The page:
As New York’s coffers rebound from a devastating year, how dependent is the city on federal funds?

City has come a long way from its precarious position in late 2020, when budget deficits heralded a “nightmare scenario,” the likes of which had not been seen since the 1970s, and the growing number of COVID cases -19 put into reopening Since then, the city has received nearly $ 6 billion in direct aid from the last federal stimulus package in March, $ 12 billion for city schools, federal aid with the vaccine launch, and a Variety of Stimulus Funds Coming Part of the New York State Deal. Meanwhile, the federal government injected a $ 6.5 million lifeline into the state Metropolitan Transportation Authority, which manages the city’s metro and bus systems.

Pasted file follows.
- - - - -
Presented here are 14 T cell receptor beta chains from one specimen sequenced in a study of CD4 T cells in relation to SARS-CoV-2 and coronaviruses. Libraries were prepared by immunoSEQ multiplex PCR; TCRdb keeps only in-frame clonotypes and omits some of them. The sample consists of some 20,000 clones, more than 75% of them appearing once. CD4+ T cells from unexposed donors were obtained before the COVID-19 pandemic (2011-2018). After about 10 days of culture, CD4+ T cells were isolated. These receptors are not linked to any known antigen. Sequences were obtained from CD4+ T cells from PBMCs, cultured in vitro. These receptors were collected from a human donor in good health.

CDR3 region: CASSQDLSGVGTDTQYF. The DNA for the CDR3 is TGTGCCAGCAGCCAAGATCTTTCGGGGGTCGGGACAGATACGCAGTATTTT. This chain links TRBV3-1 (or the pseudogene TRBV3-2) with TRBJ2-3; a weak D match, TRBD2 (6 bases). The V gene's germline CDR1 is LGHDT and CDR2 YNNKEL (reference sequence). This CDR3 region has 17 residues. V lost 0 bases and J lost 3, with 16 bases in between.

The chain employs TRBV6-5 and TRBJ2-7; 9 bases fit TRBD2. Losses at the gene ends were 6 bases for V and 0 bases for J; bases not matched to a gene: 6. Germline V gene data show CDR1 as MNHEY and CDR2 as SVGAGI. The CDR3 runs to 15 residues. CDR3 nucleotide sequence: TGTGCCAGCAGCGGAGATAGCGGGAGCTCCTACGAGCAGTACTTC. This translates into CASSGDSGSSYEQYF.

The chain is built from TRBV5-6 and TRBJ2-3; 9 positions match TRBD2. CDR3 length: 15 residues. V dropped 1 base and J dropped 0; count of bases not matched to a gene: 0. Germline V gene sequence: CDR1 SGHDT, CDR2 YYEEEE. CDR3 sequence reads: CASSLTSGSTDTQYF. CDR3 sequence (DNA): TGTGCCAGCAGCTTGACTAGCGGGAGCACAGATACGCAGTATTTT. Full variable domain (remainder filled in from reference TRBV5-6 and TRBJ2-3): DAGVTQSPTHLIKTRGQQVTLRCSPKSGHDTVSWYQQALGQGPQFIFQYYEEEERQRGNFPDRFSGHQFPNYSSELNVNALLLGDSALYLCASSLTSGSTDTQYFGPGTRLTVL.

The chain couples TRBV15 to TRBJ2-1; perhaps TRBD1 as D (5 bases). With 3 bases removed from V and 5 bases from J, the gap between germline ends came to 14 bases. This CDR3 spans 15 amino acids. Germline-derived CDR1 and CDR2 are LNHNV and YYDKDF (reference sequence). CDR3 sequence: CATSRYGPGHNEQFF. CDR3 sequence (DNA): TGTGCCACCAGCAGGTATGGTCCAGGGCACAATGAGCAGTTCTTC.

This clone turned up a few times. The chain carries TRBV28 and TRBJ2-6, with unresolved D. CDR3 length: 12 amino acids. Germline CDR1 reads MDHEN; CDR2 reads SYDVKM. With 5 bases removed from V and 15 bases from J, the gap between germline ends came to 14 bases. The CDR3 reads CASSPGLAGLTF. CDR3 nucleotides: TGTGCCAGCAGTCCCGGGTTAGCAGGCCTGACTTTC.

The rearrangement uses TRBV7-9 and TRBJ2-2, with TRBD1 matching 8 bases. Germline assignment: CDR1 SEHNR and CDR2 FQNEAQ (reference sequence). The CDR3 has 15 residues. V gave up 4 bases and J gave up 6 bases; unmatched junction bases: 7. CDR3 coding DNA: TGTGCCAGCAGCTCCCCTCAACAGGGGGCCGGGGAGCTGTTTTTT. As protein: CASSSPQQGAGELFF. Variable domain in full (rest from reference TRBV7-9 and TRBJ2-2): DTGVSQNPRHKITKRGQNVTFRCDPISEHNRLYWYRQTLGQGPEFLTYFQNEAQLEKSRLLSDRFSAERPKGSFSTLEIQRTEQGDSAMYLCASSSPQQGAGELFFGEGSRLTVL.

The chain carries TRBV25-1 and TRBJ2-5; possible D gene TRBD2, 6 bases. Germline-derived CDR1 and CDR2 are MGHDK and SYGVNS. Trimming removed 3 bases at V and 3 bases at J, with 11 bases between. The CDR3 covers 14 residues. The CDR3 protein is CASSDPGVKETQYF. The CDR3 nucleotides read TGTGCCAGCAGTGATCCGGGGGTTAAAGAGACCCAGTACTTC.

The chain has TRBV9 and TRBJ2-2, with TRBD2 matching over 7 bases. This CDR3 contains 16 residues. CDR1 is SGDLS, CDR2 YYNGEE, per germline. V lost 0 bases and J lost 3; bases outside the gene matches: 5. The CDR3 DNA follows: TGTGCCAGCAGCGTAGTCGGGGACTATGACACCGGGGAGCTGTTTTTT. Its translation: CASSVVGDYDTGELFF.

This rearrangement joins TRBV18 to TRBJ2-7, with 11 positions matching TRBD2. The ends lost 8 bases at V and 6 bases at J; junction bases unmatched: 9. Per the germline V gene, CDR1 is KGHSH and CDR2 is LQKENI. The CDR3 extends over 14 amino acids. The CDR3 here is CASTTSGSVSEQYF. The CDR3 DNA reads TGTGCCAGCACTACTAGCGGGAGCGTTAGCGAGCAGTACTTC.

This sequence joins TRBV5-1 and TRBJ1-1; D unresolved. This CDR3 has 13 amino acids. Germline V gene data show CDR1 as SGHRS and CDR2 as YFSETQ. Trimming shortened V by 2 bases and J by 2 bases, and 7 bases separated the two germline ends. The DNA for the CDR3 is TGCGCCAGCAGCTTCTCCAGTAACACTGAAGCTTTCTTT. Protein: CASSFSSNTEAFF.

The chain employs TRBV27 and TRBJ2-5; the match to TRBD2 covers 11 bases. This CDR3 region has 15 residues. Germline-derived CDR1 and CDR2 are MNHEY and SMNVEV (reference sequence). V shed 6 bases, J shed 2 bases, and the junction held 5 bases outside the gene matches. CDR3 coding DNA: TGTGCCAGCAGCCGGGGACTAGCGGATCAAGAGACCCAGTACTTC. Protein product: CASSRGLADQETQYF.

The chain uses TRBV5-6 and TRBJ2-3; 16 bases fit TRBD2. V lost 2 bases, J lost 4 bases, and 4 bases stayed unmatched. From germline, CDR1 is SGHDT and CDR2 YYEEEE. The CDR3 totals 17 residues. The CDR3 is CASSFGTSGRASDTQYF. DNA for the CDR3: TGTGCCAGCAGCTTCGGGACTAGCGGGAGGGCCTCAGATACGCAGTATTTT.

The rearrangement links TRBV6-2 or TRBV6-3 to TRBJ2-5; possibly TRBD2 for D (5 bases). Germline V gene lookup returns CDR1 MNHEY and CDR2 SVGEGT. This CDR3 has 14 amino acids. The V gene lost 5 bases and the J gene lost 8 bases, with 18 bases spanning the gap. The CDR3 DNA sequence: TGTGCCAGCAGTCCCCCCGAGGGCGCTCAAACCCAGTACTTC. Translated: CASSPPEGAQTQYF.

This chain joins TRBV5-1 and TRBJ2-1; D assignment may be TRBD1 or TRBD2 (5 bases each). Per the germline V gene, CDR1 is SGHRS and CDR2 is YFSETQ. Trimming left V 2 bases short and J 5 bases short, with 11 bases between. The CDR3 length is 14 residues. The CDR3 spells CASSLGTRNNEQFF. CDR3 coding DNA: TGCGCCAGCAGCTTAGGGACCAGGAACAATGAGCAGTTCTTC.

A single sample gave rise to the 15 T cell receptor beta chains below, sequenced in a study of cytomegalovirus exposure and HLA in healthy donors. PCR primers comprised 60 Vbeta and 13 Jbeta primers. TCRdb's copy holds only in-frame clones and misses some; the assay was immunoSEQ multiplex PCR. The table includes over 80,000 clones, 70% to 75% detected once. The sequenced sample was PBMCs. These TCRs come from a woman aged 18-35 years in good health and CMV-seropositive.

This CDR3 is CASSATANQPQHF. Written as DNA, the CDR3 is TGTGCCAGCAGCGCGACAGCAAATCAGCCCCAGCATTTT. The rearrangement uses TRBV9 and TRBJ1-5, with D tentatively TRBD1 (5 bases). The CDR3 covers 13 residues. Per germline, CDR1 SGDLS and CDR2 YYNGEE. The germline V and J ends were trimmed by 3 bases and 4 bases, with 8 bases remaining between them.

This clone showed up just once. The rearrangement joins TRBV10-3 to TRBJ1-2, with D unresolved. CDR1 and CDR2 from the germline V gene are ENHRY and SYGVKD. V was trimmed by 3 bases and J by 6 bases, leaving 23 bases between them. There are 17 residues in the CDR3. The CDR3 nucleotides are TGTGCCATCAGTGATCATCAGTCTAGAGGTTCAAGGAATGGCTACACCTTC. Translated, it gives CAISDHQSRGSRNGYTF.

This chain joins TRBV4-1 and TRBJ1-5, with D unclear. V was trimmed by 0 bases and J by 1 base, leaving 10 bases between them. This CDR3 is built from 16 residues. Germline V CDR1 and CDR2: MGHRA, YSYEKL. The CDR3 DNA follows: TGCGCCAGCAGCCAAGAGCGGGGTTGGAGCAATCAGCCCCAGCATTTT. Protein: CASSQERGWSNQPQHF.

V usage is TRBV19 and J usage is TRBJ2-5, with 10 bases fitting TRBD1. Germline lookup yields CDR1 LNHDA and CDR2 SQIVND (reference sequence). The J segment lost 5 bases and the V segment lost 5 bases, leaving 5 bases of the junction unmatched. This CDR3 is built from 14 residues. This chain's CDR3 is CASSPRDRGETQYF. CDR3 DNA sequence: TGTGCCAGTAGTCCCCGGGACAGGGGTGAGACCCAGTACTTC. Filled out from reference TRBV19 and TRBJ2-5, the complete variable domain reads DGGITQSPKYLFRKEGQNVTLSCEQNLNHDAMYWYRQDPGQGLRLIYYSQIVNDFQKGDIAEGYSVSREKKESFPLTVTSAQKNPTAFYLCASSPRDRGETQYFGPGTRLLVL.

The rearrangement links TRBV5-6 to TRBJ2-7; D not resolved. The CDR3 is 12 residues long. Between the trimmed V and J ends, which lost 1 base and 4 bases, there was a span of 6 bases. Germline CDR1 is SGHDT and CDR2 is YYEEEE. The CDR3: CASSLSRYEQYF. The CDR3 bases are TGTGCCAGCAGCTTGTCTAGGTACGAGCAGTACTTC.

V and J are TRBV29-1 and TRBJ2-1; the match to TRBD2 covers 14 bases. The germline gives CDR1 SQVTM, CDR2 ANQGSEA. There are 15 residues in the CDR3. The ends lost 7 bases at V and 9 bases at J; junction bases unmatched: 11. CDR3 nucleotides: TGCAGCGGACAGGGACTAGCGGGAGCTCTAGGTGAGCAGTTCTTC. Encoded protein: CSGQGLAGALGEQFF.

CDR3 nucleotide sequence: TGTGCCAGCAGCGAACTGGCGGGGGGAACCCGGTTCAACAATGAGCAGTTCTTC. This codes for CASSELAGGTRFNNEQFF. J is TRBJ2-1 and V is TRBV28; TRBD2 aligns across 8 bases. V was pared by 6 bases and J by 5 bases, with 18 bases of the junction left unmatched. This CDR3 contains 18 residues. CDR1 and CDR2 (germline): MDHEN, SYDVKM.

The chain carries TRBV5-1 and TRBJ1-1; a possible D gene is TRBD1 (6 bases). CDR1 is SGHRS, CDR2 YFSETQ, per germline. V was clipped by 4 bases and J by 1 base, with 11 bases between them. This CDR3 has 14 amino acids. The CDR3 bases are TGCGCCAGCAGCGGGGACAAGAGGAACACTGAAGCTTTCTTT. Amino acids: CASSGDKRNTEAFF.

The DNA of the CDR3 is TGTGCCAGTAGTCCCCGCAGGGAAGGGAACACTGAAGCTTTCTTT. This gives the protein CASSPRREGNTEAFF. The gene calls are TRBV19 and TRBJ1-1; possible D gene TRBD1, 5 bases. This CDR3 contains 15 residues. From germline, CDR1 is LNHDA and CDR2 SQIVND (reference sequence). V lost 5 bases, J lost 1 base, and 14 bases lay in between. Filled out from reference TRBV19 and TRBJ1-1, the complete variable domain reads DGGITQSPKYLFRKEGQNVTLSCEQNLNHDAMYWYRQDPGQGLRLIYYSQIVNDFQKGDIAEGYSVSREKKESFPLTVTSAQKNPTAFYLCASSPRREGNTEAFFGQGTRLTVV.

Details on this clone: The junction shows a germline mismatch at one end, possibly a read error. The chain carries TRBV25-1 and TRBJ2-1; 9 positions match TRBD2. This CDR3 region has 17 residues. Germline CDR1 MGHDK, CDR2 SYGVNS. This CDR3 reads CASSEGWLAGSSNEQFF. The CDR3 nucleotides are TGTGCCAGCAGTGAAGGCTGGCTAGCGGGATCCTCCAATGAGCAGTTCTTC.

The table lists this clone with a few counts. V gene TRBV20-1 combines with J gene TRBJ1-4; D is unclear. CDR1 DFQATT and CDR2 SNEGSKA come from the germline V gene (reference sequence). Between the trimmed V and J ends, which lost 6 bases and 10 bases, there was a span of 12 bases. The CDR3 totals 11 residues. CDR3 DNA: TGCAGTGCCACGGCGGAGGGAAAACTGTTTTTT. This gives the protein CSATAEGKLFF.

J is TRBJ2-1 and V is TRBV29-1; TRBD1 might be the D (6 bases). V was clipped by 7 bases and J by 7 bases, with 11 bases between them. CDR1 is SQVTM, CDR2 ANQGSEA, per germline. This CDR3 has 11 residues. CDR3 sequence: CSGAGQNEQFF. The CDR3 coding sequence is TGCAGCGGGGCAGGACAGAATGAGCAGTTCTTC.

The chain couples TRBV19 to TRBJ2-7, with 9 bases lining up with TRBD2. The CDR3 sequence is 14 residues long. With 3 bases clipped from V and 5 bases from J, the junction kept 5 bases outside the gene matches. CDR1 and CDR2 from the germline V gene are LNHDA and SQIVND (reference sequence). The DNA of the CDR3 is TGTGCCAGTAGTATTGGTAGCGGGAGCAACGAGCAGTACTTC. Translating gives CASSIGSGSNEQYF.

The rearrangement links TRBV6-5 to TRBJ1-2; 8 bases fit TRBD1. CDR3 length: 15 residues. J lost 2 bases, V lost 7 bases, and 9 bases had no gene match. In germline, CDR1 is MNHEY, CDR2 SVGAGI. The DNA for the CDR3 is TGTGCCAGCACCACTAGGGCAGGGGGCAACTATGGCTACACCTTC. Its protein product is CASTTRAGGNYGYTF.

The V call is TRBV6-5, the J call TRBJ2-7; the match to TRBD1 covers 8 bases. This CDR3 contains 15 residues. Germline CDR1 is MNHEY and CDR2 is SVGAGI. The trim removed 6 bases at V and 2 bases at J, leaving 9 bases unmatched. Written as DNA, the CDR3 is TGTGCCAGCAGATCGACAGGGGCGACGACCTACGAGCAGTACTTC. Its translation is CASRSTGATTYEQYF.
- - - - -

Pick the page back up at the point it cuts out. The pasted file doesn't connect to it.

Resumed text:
The city is also no longer aware of pandemic-related expenses that would normally be covered by FEMA and the federal government, but that were not under the Trump administration. “The most important fact is that all costs reimbursable by FEMA will now be 100% reimbursed,” New York City Councilwoman Helen Rosenthal, who sits on the Council’s Finance Committee and represents the City Council, told MarketWatch. Upper West Side. Under the Trump administration, only 75% of costs were reimbursed, “so last time the budget was cut by $ 1 billion or $ 2 billion because we had to assume that FEMA wouldn’t do it all,” he said. Rosenthal. After years of struggles with the Trump administration’s efforts to withhold federal funds from the city, the current political climate in Washington, DC, represents a dramatic change for New York’s fortunes at the federal level, with Democrats now controlling all three. branches of government. government, and Senator Chuck Schumer of New York in a position of power as Senate Majority Leader. By contrast, in April 2020, at the height of New York City’s COVID-19 crisis, then-Senate Majority Leader Mitch McConnell suggested that states struggling with the financial burdens of the pandemic they should consider bankruptcy instead of seeking federal help. “The prospect of New York City is best seen with the new incarnation of Washington in the White House and on Capitol Hill,” said New York State Senator John C. Liu, a Democrat who is the chairman of the Committee. of Education of the City of New York and represents Northeast Queens. “New York City will not necessarily receive special favors, but Democratic control of both houses and the White House bodes well for urban areas across the country on issues ranging from transportation to housing, and in the way New York will benefit. ” While a newly approved $ 212 billion New York state budget includes plans to increase revenue through tax increases on online sports betting and for the wealthy, and is designed to help jumpstart the state’s economy. and the city through elements like distressed tenant relief and small business tax credits, the long-term recovery process is likely to be slow. (Governor Andrew Cuomo’s office did not respond to requests for comment.) “It‘s going to be two painful years. The irony is that although [finance and tech] businesses are doing well, the people who supported those workers are starving, “said Mitchell Moss, a professor of urban policy at NYU and director of the Rudin Center for Transportation. “I used to have 100 people [in the lobby of office buildings] delivering meals to merchants. “More than 20,000 New Yorkers filed for unemployment the week of March 27, a 283% increase over the same time in 2019, according to Investopedia’s New York City Recovery Index. Passing the stimulus bill in March, Mayor Bill de Blasio released a budget for 2022 based on a projected budget gap of $ 5.25 billion. “The loss of jobs is serious because we don’t know how quickly they will recover. Broadway theaters, if people will go back to work three, four or five days a week, “Moss continued.” For the MTA, it will take a couple of years to rebuild the number of passengers. The MTA needs enough [funding] to overcome the decline in passenger numbers and now, and they have to focus on rebuilding passenger numbers. ”In total, the MTA has already received $ 14.5 billion in federal aid since the start of the pandemic, but needs significantly more to avoid major cuts. President Biden‘s upcoming infrastructure legislation, the American Jobs Act, currently includes an allocation of $ 85 billion for existing transit, and MTA officials hope a portion of that will help fund the program. of $ 51 billion capital 2020-24, Crain reports. “The MTA will need another $ 8 billion by the end of 2021 to avoid the total dismantling of the system,” Liu said. million for the MTA in the [most recent] stimulus package, the MTA was able to postpone some really horrendous cuts. I can say with certainty that [additional funding] it’s much more likely now than it was a few months ago. “See also: Biden says his $ 2.3 trillion infrastructure plan will create 19 million jobs; most would not require a college degree. Overall, financial recovery is likely in The city’s course depends on some continued degree of federal aid, and politicians and analysts have expressed concern about how one-time aid inflows are being incorporated into longer-term financial plans. In response to the latest state budget, the The nonprofit fiscal watchdog group, the Citizen Budget Commission, issued a statement that read: “The budget is growing significantly and rapidly, temporarily inflated by a one-time federal relief, and lacks the systemic improvements needed to make recurring spending. sustainable and maximize New York’s competitiveness. ” Mayor de Blasio’s office did not provide comment for this story, but at a press conference Wednesday, de Blasio called the budget “the best state budget we’ve seen for New York City” and “a budget that puts workers first, ”Particularly citing additional funds earmarked for the city’s public schools. Regarding how the stimulus and potential aid to infrastructure is allocated, Liu said,“ Federal funds should be used to supplement an ongoing effort in the funding from the city and the state, not supplanting what would normally be funded by the city and the state. ”Ana Champeny, director of city studies for the Citizen Budget Commission, told MarketWatch that the strategic use of funds from Existing stimulus “can take you a long way toward fiscal stability.” “Make other decisions in which to dedicate those resources to new programs or increase gas To which then it will have to cut back, or establish programs for which it does not have a recurring flow of financing, is not the right thing to do, “he said. With federal funds pouring in in one-off bursts (and often preceded by weeks or months of contentious negotiations in Washington), and the nature of New York’s recovery still in flux, much about the city’s financial future, and what it needs and can expect Democratic Leadership in Washington, remains to be seen. “You have a lot of money for the city, the state, the education system” from the latest stimulus, Champeny said. “There is no rush to do something else. I think [the city’s government] you need to use it, plan, watch the recovery, and then find out if there are longer-term structural changes for the city and what that means. “Also read: Who will be the last New Yorker to die of COVID-19? Short-term, great Some of the city’s recovery may hinge on the rate at which COVID-19 is brought under control and a critical mass of the vaccinated population. (The state opened eligibility this week to all New Yorkers ages 16 and older, and now more than 4.6 million doses have been administered in the city, de Blasio said Thursday.) “The most important thing the city and the mayor can do What we do is make the city’s public health system work and everyone get vaccinated, “Moss said.” If we can make the city safe, people will come to New York because it’s an experience you can’t get anywhere else. This is still the most productive place to do business and long term, New York will be very strong “.